Coconuts: Natures sports drink!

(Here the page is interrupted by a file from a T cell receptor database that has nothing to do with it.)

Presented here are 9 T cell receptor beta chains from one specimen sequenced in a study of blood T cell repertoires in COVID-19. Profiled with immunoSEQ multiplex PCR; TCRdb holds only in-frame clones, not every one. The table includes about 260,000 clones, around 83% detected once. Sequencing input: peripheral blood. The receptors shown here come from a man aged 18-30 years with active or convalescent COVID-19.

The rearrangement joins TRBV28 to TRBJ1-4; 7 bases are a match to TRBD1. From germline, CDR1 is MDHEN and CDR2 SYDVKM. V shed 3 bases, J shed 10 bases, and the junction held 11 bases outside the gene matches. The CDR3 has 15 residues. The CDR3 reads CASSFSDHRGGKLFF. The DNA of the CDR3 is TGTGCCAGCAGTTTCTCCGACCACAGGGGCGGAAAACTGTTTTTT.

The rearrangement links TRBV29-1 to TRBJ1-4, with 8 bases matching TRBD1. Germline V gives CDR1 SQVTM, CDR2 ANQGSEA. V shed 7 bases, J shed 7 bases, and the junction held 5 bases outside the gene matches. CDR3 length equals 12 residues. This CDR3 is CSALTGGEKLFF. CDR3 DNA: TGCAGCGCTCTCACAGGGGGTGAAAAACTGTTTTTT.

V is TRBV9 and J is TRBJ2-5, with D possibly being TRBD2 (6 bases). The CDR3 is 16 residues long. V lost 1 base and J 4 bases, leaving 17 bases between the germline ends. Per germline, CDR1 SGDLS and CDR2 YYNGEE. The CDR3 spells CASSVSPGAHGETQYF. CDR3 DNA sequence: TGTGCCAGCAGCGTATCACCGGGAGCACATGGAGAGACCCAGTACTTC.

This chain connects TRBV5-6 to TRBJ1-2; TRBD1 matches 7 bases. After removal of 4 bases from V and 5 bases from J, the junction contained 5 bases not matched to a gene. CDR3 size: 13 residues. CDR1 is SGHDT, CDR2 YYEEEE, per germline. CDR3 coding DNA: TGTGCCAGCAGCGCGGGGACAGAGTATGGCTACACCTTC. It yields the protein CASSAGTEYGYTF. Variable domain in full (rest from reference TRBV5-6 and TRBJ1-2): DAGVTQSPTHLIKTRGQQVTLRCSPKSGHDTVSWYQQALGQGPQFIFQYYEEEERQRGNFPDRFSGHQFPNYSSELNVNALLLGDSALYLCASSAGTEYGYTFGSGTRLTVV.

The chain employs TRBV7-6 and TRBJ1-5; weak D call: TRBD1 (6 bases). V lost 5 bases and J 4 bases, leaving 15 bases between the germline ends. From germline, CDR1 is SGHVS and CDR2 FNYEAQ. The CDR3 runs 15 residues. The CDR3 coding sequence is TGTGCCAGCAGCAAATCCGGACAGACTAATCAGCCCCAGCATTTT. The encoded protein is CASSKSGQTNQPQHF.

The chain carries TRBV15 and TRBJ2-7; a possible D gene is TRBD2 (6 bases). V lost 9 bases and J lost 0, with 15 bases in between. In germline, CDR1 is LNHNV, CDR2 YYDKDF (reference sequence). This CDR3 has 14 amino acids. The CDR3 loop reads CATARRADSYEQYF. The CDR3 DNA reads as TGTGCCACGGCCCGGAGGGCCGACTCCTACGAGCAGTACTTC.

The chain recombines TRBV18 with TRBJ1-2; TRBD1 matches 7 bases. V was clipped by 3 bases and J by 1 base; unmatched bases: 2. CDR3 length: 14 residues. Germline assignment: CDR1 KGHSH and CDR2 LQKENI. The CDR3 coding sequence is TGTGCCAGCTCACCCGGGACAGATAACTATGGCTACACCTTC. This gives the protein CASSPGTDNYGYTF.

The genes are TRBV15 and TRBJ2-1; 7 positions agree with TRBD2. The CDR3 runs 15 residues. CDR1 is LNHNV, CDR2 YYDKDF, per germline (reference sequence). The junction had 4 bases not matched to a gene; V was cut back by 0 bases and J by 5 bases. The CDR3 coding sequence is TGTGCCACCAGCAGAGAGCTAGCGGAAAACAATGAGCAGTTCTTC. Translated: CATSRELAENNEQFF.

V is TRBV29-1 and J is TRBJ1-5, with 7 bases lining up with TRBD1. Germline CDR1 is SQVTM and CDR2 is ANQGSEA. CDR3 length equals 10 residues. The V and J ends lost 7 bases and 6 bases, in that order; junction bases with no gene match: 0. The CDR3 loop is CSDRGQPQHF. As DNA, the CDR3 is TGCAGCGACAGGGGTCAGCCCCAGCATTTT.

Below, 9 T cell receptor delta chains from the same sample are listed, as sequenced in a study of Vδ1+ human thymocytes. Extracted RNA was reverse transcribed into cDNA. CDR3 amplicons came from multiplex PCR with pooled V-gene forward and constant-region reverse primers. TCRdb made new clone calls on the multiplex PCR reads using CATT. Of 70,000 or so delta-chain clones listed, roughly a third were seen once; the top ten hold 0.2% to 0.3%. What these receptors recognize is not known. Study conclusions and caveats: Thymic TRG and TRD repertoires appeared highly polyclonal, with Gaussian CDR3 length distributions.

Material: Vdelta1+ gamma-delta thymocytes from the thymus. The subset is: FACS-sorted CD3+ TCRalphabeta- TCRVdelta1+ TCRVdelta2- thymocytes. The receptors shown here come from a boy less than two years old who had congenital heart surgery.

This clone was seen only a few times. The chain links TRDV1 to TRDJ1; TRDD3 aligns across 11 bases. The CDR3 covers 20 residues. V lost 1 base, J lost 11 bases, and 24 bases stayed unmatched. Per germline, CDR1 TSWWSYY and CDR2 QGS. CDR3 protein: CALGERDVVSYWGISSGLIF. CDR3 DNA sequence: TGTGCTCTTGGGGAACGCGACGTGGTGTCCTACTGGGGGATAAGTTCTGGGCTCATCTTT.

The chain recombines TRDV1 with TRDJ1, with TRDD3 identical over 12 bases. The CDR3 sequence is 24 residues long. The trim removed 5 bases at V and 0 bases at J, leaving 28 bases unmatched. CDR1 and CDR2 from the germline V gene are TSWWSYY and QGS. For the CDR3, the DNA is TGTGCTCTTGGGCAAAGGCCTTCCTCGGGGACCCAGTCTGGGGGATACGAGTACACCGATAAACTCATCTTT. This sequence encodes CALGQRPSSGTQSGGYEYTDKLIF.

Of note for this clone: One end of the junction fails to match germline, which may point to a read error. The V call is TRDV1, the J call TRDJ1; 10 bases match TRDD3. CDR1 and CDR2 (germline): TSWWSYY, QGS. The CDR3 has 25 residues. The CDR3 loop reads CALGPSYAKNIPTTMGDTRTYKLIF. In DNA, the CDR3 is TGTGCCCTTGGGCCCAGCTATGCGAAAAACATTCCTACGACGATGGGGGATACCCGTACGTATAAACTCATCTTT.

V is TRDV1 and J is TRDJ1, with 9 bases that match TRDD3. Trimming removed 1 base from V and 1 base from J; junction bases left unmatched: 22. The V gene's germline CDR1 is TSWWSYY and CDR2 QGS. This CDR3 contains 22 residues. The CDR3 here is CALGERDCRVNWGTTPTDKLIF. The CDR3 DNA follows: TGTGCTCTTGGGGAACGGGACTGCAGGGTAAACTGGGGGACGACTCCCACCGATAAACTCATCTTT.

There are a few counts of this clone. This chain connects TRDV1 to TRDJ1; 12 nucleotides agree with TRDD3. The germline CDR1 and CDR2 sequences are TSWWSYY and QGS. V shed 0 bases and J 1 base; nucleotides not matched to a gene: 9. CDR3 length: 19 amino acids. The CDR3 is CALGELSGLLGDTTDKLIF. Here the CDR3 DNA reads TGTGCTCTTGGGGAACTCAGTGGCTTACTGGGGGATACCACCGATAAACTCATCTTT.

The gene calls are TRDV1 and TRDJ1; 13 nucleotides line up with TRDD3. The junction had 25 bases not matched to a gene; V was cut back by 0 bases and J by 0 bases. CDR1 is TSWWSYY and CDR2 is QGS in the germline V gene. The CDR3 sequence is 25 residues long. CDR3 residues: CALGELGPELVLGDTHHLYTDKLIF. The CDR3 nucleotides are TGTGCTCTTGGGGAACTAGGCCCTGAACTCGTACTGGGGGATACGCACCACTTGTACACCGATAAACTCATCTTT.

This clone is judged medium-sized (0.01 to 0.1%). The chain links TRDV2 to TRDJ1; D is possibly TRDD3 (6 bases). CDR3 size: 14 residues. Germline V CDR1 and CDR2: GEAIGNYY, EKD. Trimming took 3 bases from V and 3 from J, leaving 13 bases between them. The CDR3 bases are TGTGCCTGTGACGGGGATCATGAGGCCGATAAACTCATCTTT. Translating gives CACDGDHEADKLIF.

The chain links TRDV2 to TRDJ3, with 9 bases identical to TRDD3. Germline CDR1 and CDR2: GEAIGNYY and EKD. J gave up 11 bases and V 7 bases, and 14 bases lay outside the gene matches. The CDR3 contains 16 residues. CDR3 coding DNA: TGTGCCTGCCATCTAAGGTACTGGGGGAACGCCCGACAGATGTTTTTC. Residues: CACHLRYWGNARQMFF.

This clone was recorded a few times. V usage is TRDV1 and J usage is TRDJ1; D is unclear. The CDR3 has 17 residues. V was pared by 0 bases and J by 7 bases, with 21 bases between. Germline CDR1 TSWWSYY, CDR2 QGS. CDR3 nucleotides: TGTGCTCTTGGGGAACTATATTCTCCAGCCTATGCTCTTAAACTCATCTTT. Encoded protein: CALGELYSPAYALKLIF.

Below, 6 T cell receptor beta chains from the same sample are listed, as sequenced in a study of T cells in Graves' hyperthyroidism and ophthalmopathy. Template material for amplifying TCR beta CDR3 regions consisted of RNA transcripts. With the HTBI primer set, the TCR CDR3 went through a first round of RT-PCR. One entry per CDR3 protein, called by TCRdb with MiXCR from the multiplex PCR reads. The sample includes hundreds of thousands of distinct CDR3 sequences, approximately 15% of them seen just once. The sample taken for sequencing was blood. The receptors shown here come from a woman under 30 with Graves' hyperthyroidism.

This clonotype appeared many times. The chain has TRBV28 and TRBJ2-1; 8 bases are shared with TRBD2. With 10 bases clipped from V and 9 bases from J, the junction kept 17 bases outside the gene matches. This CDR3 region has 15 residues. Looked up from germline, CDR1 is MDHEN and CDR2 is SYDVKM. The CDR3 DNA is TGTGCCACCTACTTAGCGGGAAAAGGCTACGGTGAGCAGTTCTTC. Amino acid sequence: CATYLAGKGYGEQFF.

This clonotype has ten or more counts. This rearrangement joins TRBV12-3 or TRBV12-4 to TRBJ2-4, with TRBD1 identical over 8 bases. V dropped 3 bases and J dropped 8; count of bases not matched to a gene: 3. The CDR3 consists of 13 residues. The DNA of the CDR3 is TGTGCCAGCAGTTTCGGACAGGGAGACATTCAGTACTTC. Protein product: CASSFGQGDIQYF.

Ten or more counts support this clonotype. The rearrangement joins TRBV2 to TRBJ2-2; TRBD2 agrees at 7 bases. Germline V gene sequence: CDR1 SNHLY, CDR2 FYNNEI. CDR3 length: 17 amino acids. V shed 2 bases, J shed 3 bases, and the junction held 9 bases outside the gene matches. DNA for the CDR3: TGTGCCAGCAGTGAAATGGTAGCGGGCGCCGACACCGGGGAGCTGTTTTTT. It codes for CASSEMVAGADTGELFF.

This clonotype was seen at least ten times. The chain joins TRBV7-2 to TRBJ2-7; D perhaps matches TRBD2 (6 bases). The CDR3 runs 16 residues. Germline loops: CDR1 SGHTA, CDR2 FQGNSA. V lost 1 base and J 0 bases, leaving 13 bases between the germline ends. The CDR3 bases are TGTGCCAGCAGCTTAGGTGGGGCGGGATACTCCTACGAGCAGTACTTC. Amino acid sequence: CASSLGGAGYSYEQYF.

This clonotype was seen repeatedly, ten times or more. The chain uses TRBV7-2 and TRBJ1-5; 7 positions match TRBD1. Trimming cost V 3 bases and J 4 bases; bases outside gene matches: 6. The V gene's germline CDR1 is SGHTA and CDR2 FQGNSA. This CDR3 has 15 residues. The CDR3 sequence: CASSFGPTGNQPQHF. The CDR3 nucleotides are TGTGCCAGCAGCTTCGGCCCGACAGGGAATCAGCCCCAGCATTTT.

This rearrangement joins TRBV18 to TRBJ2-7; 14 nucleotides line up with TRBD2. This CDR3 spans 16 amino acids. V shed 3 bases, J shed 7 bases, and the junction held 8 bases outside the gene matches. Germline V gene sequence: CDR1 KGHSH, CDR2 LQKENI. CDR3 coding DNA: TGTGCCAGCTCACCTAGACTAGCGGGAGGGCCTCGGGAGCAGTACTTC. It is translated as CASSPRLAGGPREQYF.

Coconuts have been referred to as ‘the fluid of life’ and ‘mother nature’s sports drink’ and with good reason it would seem. It has long been known that coconuts have a very high nutritional value, but now new scientific analysis undertook by Dr Chhandashir Bhattacharya has backed these claims up. "Coconut water is a natural drink that has everything your average sports drink has and more," said Bhattacharya. "It has five times more potassium than Gatorade or Powerade. Whenever you get cramps in your muscles, potassium will help you to get rid of the cramps. It's a healthy drink that replenishes the nutrients that your body has lost during a moderate workout." Dr Bhattacharya said that the potassium in coconut water also may benefit other people who do not exercise. The typical American diet is low in potassium and high in sodium, which is found in table salt. Other research has shown that such an imbalance is unhealthy. In one study, people who ate foods low in potassium and high in sodium had twice the risk of death from heart disease and a 50 percent higher risk of death from all causes. Other analyses indicate that a 12-ounce serving of coconut water has more potassium than a banana but equally important it has considerably less salt than common sports drinks such as Lucozade or Gatorade. Bhattacharya's team analyzed coconut water, Gatorade and Powerade and found that coconut water contained up to 1,500 mg/litre of potassium, compared to up to 300 mg/litre for Powerade and Gatorade. Coconut water, however, had 400 mg/litre of sodium compared to 600 for the other two drinks. It also contained considerably less sugar along with no artificial colours, preservatives or flavourings. Coconut water is the clear liquid found most abundantly inside young green coconuts, which are fruits of the coconut palm. It long has been a popular drink in the tropics, where street and beach vendors sell green coconuts with a drinking straw in the top. Interestingly coconut water was used for its medicinal properties as far back as world war two, where it was used to give emergency plasma transfusions to wounded soldiers. This could be done because coconut water has the same level of electrolytic balance that we have in our blood. Coconut water has also been used as an emergency short term intravenous hydration fluid as the high levels of sugar and other salts make it possible to be used in the blood stream. So it seems that we would be better off taking a coconut to the gym with us than our regular sports drink, however that would look a bit silly. Fortunately coconut water now is available in bottles, cans and other containers, and marketers have promoted it as a healthy beverage.